We should therefore be wary of politicians who want to direct our energy toward electoral campaigns. The diversion of antiwar forces toward John “reporting for duty” Kerry’s presidential campaign in 2004 is just one infamous recent example.
Barney Frank’s pithy dig at the National Equality March in 2009 follows the same logic: “The only thing they’re going to be putting pressure on is the grass.” He was wrong. That protest helped provide the momentum for the social forces that won marriage equality fights across the US.
Fortunately, this perspective has not appeared in the current debate in Jacobin, but we should expect it to enter the conversation soon. The Democratic Party has co-opted many social movements, lowering supporters’ expectations and wasting their time and energy. The Medicare-for-All movement is not immune to this danger.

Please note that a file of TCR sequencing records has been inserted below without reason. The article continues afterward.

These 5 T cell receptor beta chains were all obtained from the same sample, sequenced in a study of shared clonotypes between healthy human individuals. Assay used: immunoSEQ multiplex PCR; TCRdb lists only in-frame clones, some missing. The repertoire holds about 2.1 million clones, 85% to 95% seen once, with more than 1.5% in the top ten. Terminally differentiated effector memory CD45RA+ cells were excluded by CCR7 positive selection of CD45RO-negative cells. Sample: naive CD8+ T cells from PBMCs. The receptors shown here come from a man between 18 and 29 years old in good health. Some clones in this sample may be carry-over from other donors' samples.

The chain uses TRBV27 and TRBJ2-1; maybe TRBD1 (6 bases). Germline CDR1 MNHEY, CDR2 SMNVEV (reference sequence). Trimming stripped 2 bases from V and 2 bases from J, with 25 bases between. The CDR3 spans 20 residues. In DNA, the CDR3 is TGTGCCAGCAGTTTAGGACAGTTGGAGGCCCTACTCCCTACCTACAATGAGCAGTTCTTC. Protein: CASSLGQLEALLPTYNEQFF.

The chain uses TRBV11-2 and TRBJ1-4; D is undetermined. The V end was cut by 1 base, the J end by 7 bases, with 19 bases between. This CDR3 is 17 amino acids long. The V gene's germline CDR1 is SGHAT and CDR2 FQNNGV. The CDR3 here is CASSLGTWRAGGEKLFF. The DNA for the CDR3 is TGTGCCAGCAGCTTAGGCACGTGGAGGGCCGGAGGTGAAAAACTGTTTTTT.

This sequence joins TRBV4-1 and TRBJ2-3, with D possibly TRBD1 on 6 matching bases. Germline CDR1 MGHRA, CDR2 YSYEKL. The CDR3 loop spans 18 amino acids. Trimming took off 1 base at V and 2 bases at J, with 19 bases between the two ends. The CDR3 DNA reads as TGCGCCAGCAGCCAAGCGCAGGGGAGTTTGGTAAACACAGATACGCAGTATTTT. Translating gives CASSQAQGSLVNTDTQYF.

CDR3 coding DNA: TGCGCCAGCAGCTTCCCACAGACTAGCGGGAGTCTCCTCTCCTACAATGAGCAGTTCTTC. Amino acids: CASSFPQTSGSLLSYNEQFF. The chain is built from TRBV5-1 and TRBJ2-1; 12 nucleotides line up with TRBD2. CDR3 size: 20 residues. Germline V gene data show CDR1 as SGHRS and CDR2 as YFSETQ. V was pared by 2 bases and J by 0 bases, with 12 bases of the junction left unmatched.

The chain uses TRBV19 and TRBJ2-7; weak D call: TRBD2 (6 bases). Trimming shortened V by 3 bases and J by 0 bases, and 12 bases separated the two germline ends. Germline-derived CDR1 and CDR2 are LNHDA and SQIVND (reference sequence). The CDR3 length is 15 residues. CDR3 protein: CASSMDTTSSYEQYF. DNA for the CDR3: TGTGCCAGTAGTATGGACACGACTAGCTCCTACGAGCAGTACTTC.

It is the right time to push for Medicare for All. We have state-based momentum, and these campaigns aren’t likely to heat up again until spring of next year. Meanwhile, activists will be fighting the various sequels to the Trumpcare debacle for the next several months. Perhaps most importantly, Senator Bernie Sanders is set to release his national single-payer bill. The Medicare-for-All movement needs a goal that will help broaden its base and inspire the next big push. A national march can do just that.